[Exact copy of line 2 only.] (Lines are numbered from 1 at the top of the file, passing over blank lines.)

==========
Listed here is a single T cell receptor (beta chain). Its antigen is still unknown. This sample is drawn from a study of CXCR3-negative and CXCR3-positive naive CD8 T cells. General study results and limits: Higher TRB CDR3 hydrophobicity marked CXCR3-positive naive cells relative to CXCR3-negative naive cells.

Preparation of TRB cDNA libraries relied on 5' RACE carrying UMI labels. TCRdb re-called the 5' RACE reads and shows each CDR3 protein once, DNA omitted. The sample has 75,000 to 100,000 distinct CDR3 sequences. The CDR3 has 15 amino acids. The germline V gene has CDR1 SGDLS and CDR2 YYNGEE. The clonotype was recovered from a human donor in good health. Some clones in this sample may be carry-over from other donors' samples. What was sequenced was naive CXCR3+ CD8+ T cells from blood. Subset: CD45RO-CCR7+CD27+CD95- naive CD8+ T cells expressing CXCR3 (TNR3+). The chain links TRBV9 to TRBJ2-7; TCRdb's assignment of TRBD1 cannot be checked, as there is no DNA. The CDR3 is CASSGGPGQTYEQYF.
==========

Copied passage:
Preparation of TRB cDNA libraries relied on 5' RACE carrying UMI labels. TCRdb re-called the 5' RACE reads and shows each CDR3 protein once, DNA omitted. The sample has 75,000 to 100,000 distinct CDR3 sequences. The CDR3 has 15 amino acids. The germline V gene has CDR1 SGDLS and CDR2 YYNGEE. The clonotype was recovered from a human donor in good health. Some clones in this sample may be carry-over from other donors' samples. What was sequenced was naive CXCR3+ CD8+ T cells from blood. Subset: CD45RO-CCR7+CD27+CD95- naive CD8+ T cells expressing CXCR3 (TNR3+). The chain links TRBV9 to TRBJ2-7; TCRdb's assignment of TRBD1 cannot be checked, as there is no DNA. The CDR3 is CASSGGPGQTYEQYF.